Accuracy and Reliability of Drilling Results

The Thacker Pass Project is known for significant amounts of lithium contained in sub-horizontal clay beds in the McDermitt Caldera. Historic and modern drilling results show continuous lithium grade ranging from 2,000 ppm to 8,000 ppm lithium over great lateral extents. There is a continuous high grade sub-horizontal clay horizon that exceeds 5,000 ppm lithium across the project area. This horizon averages 1.47 m thick with an average depth of 56 m down hole. The lithium grade for several meters above and below the HG horizon typically ranges from 3,000 ppm to 5,000 ppm lithium. The bottom of the deposit is well defined by an hydrothermally altered oxidized ash that contains less than 500 ppm lithium, and often sub-100 ppm lithium. All drill holes, except WLC-058 and LNC-083, are vertical which represent the down hole lithium grades as true-thickness and allows for accurate resource estimation.

The drilling techniques, core recovery, and sample collection procedures provided results that are compliant with NI 43-101 standards. There are no drilling, sample, or recovery factors that materially impact the accuracy and reliability of results. The data is acceptable for NI 43-101 compliant resource estimation.

 

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11.

Sample Preparation, Analyses, and Security

11.1

Quality Program Development

The QA/QC protocols used during the Thacker Pass Deposit sampling and analytical program were developed by Dr. Barry Smee of Smee & Associates Consulting Ltd., an international specialist in QA/QC procedures who is familiar with the requirements of NI 43-101. LNC (Mr. Randal Burns, Senior Geologist) evaluated the QA/QC procedures used prior to 2017 and adopted the same procedures for the 2017 drilling campaign.

ALS of Reno, Nevada, was used as the primary assay laboratory for the LNC Thacker Pass drill program. ALS is an ISO 9001:2000-certified laboratory and an ISO/IEC 17025-certified Quality Systems Laboratory. ALS participates in the Society of Mineral Analysts round-robin testing.

ALS is an independent laboratory without affiliation to LNC.

The QA/QC program employed by Chevron is uncertain, and therefore data collected by Chevron are not used for resource estimation.

A sample work flow diagram is presented in Figure 11‑1.

 

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Figure 111

Work Flow Diagram for Geological Samples

11.2

Sample Preparation

After the drilled core was brought to the secure LNC logging and sampling facility in Orovada, Nevada, the boxes of core were lithologically logged, photographed, cut, and sampled by LNC employees and contractors. The length of the assay samples were determined by the geologist based on lithology. Average assay sample length is 1.52 m. The core was cut in half using a diamond blade saw and fresh water (Figure 11‑2). Half the core was placed in a sample bag.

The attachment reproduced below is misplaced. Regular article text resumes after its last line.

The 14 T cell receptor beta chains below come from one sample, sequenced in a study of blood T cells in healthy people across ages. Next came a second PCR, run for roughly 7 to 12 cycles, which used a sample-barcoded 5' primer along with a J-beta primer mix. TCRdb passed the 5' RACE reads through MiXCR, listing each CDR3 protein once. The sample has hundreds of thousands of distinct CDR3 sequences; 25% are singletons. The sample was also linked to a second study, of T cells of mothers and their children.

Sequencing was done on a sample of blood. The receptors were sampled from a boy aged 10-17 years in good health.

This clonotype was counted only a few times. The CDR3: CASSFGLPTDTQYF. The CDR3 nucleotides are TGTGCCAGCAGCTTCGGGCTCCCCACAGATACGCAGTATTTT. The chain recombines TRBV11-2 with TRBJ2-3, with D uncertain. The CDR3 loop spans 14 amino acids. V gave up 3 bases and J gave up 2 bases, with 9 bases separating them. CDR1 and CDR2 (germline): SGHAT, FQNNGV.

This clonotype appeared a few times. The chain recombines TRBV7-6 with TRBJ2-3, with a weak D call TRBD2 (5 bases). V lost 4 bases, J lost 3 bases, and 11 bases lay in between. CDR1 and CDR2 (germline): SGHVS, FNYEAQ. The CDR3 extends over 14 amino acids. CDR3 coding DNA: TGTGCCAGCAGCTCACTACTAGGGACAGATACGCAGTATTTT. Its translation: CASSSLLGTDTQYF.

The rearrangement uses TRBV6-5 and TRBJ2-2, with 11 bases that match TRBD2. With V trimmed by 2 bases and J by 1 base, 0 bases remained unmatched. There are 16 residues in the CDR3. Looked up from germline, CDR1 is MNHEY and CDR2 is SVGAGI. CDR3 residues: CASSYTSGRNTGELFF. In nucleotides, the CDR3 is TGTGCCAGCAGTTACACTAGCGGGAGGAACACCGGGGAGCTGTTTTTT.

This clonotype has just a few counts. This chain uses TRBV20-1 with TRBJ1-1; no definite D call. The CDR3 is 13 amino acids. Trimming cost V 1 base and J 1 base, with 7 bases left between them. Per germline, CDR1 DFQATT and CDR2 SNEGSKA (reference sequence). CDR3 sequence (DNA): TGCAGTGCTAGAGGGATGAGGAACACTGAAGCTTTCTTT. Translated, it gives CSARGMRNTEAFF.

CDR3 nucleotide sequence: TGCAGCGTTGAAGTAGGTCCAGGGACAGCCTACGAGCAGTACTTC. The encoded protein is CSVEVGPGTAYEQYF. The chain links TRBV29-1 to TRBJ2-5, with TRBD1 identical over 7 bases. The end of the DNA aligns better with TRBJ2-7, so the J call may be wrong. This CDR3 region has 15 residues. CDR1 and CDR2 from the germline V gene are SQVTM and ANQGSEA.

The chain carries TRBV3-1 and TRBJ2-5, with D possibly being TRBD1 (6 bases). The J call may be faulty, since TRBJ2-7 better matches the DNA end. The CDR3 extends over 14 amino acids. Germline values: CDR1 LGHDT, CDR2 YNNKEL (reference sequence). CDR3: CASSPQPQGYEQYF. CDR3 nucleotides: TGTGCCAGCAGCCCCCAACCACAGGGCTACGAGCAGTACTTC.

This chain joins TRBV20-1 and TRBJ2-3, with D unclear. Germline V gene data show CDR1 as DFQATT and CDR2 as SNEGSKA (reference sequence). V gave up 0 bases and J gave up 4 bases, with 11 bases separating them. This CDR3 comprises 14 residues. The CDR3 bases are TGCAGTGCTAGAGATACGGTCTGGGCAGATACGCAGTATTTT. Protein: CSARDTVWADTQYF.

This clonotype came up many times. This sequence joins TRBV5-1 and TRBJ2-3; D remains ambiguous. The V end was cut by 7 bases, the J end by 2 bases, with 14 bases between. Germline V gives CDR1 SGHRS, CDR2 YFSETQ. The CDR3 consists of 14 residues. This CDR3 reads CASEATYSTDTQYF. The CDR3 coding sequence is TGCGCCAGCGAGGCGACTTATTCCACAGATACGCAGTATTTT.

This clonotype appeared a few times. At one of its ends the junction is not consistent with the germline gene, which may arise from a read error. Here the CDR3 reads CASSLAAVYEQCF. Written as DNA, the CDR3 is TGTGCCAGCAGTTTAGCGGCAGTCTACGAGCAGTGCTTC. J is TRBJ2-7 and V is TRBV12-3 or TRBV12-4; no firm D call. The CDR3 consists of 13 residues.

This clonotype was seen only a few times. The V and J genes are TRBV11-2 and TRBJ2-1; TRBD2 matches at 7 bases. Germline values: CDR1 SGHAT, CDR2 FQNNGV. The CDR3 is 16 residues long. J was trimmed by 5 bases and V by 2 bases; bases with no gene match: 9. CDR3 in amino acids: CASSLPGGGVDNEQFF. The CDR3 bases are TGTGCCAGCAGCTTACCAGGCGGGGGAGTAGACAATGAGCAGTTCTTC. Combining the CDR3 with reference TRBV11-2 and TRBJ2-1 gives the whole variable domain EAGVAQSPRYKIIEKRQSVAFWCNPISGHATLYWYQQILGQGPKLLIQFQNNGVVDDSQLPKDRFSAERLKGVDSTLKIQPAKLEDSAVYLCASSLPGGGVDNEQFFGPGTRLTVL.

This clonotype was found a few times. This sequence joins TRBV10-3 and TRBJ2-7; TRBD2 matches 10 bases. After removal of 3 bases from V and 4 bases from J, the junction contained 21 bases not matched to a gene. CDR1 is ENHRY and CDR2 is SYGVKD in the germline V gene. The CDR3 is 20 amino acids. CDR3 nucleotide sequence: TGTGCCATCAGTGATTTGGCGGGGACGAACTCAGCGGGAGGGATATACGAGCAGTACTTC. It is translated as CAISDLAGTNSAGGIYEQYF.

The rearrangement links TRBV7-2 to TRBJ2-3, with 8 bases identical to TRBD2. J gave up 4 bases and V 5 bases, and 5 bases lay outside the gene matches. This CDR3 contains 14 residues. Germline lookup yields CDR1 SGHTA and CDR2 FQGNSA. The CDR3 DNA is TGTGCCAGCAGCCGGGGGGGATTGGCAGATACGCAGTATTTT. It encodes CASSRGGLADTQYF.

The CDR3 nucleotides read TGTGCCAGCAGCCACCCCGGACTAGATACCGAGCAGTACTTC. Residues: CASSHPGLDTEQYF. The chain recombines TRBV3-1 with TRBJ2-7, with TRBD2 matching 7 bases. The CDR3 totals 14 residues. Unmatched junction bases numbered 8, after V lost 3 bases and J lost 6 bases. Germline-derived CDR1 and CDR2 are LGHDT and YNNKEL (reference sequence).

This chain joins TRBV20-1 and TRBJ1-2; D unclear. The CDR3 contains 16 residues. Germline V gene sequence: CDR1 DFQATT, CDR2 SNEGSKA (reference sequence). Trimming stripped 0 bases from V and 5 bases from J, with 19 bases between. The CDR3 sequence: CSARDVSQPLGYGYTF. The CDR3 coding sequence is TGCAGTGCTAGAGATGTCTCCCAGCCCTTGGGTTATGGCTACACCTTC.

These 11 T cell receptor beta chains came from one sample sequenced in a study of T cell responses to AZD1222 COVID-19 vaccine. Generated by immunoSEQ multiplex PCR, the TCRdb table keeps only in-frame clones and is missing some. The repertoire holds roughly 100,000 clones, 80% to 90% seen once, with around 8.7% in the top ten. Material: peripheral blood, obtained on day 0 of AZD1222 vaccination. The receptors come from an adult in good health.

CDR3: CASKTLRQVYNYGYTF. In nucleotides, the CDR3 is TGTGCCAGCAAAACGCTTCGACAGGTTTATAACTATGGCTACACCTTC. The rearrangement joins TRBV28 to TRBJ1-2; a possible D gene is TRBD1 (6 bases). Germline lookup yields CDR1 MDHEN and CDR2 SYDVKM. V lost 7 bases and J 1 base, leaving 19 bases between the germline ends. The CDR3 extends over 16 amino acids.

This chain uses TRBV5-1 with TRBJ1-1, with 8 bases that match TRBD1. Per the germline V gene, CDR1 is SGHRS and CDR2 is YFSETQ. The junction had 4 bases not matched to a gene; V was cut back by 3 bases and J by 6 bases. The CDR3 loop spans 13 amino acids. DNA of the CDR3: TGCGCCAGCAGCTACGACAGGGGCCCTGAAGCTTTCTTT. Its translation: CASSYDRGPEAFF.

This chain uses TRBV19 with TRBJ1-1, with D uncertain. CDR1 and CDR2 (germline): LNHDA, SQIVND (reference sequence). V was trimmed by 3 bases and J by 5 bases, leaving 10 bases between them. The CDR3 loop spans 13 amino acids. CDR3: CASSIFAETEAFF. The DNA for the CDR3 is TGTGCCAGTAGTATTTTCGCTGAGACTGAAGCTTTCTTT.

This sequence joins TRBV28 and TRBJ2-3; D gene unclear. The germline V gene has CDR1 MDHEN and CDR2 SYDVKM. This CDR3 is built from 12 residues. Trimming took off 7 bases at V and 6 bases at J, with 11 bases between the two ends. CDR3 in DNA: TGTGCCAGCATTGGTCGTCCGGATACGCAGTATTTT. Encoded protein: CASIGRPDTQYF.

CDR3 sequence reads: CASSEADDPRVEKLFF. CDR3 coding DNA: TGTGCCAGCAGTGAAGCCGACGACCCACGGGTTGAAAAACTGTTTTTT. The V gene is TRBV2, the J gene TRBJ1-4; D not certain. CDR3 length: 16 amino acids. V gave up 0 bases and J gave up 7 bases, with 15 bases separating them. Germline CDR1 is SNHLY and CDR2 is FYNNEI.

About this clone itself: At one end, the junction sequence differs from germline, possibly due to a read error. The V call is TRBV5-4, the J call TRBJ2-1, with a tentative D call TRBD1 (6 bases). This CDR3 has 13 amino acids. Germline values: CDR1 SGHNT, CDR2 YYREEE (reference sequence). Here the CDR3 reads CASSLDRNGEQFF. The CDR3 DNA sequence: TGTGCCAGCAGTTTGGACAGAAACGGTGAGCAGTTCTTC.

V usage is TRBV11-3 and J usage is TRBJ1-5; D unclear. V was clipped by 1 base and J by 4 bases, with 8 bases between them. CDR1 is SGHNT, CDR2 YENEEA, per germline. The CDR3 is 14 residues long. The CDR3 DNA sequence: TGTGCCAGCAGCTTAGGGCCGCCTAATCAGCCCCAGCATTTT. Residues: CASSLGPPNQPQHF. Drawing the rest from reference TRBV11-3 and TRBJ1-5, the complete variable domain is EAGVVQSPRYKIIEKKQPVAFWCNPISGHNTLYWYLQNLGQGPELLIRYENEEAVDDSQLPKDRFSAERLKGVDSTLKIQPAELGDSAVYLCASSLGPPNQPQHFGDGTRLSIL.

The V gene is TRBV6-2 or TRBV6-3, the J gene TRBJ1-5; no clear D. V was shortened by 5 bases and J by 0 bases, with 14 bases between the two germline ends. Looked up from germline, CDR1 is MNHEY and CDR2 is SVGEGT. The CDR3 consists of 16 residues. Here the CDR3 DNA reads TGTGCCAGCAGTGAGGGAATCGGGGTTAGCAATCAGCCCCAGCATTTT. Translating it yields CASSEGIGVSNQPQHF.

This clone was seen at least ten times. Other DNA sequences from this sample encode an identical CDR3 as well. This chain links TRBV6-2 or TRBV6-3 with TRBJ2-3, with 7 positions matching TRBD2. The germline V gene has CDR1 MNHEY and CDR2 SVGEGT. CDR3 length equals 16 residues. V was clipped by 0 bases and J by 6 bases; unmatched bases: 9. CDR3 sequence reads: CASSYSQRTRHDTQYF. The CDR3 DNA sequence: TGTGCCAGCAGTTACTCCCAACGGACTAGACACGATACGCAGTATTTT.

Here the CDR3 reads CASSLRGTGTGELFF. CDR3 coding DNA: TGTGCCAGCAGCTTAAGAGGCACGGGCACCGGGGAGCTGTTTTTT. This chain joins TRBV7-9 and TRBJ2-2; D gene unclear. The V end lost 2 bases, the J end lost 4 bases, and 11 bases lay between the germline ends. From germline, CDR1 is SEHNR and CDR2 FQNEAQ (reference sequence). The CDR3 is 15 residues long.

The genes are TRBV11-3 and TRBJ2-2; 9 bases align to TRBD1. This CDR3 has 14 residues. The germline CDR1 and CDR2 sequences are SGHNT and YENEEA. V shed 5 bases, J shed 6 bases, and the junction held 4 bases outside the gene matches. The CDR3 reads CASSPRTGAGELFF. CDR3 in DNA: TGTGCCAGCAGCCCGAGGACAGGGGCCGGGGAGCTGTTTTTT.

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Figure 112

Half Core Sawed by a Diamond Blade

For duplicate samples, one half of the core would be cut in half again, and the two quarters would be bagged separately. Each sample was assigned a unique blinded sample identification number to ensure security and anonymity. The samples were either picked up by ALS by truck or delivered to ALS in Reno, Nevada by LNC employees.

Once at ALS, the samples were dried at a maximum temperature of 60 deg. C. The entire sample was then crushed with a jaw crusher to 90% passing a 10 mesh screen. Nominal 250-gram splits were taken for each sample using a riffle splitter. This split is pulverized using a ring mill to 90% passing a 150 mesh screen.

11.3

Analysis

LNC used ALS’ standard ME-MS61 analytical package. This provides analytical results for 48 elements, including lithium. The method used a standard four-acid digestion followed by an atomic emission plasma spectroscopy (ICP-AES) analysis to ensure that elevation metal concentrations would not interfere with a conventional inductively coupled plasma mass spectroscopy (ICP-MS) analysis. Certified analytical results are reported on the ICP-MS determinations.

 

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11.4

Density

LNC submitted 25 core samples from the Thacker Pass Deposit to ALS for density determinations. Density was measured by two methods:  24 samples were tested using the paraffin-coated method (ASTM Designation C914-95), while one sample was tested using the method described by ASTM C127-04 for bulk handling. The material was weighed and recorded, and then the samples were dried at 75 deg. C for 24 hours. The dry material was then weighed again with the weight recorded. A rock density test was then performed on the dry material using a wax immersion procedure. Table 11‑1 shows the dry density values that were used in the resource model.

Table 111

Average Density Values Used in the Resource Model

Lithology

Average of Density Determination (tonnes per m3)

Alluvium

1.52

Claystone

1.79

Basalt

2.51

Volcanic Rocks

1.96

11.5

Quality Control

11.5.1

Methods

In 2010, LNC contracted Dr. Smee to develop a QA/QC program. The program included inserting blank, LG standard, HG standard, and duplicate samples into the drill core sample assay sets. At least 10% of the assays were quality control samples to ensure precision and accuracy in the sampling and assaying method.